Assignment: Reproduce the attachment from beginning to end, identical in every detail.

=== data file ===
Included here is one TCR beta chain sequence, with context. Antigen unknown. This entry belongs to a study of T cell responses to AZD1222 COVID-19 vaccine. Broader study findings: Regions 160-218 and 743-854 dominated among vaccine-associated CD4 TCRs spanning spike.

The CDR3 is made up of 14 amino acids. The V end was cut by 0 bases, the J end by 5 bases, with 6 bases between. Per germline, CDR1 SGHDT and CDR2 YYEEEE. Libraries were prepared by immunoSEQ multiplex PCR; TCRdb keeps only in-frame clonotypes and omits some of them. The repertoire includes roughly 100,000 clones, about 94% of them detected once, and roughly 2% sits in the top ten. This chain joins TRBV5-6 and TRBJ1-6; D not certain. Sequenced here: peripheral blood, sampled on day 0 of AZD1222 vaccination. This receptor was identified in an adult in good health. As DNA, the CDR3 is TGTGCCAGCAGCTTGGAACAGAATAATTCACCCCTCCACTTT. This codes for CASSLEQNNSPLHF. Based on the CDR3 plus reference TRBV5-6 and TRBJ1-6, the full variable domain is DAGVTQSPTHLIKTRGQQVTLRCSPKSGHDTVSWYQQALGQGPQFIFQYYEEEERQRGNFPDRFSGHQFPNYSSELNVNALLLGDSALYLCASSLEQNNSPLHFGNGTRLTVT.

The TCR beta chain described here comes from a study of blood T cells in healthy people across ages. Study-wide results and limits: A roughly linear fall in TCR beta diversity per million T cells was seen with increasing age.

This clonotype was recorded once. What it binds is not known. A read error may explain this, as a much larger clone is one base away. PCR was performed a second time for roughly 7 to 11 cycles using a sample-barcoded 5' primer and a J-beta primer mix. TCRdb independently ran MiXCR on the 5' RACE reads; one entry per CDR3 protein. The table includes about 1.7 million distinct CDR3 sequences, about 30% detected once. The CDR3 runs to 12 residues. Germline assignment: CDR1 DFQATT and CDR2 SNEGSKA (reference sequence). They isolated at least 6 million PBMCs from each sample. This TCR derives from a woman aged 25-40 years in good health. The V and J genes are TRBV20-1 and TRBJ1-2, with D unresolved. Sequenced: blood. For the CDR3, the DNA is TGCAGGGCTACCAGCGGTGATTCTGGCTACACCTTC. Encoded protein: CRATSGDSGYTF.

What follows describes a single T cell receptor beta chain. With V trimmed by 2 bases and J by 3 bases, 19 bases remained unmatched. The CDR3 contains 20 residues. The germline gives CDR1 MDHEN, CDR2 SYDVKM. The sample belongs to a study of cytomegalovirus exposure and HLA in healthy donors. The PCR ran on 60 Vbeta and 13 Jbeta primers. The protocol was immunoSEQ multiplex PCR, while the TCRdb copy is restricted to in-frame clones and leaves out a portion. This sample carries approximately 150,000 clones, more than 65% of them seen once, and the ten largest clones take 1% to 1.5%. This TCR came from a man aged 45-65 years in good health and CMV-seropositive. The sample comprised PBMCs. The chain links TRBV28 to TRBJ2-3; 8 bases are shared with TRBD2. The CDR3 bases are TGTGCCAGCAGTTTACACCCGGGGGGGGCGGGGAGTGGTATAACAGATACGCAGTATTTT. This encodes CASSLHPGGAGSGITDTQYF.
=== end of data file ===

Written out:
Included here is one TCR beta chain sequence, with context. Antigen unknown. This entry belongs to a study of T cell responses to AZD1222 COVID-19 vaccine. Broader study findings: Regions 160-218 and 743-854 dominated among vaccine-associated CD4 TCRs spanning spike.

The CDR3 is made up of 14 amino acids. The V end was cut by 0 bases, the J end by 5 bases, with 6 bases between. Per germline, CDR1 SGHDT and CDR2 YYEEEE. Libraries were prepared by immunoSEQ multiplex PCR; TCRdb keeps only in-frame clonotypes and omits some of them. The repertoire includes roughly 100,000 clones, about 94% of them detected once, and roughly 2% sits in the top ten. This chain joins TRBV5-6 and TRBJ1-6; D not certain. Sequenced here: peripheral blood, sampled on day 0 of AZD1222 vaccination. This receptor was identified in an adult in good health. As DNA, the CDR3 is TGTGCCAGCAGCTTGGAACAGAATAATTCACCCCTCCACTTT. This codes for CASSLEQNNSPLHF. Based on the CDR3 plus reference TRBV5-6 and TRBJ1-6, the full variable domain is DAGVTQSPTHLIKTRGQQVTLRCSPKSGHDTVSWYQQALGQGPQFIFQYYEEEERQRGNFPDRFSGHQFPNYSSELNVNALLLGDSALYLCASSLEQNNSPLHFGNGTRLTVT.

The TCR beta chain described here comes from a study of blood T cells in healthy people across ages. Study-wide results and limits: A roughly linear fall in TCR beta diversity per million T cells was seen with increasing age.

This clonotype was recorded once. What it binds is not known. A read error may explain this, as a much larger clone is one base away. PCR was performed a second time for roughly 7 to 11 cycles using a sample-barcoded 5' primer and a J-beta primer mix. TCRdb independently ran MiXCR on the 5' RACE reads; one entry per CDR3 protein. The table includes about 1.7 million distinct CDR3 sequences, about 30% detected once. The CDR3 runs to 12 residues. Germline assignment: CDR1 DFQATT and CDR2 SNEGSKA (reference sequence). They isolated at least 6 million PBMCs from each sample. This TCR derives from a woman aged 25-40 years in good health. The V and J genes are TRBV20-1 and TRBJ1-2, with D unresolved. Sequenced: blood. For the CDR3, the DNA is TGCAGGGCTACCAGCGGTGATTCTGGCTACACCTTC. Encoded protein: CRATSGDSGYTF.

What follows describes a single T cell receptor beta chain. With V trimmed by 2 bases and J by 3 bases, 19 bases remained unmatched. The CDR3 contains 20 residues. The germline gives CDR1 MDHEN, CDR2 SYDVKM. The sample belongs to a study of cytomegalovirus exposure and HLA in healthy donors. The PCR ran on 60 Vbeta and 13 Jbeta primers. The protocol was immunoSEQ multiplex PCR, while the TCRdb copy is restricted to in-frame clones and leaves out a portion. This sample carries approximately 150,000 clones, more than 65% of them seen once, and the ten largest clones take 1% to 1.5%. This TCR came from a man aged 45-65 years in good health and CMV-seropositive. The sample comprised PBMCs. The chain links TRBV28 to TRBJ2-3; 8 bases are shared with TRBD2. The CDR3 bases are TGTGCCAGCAGTTTACACCCGGGGGGGGCGGGGAGTGGTATAACAGATACGCAGTATTTT. This encodes CASSLHPGGAGSGITDTQYF.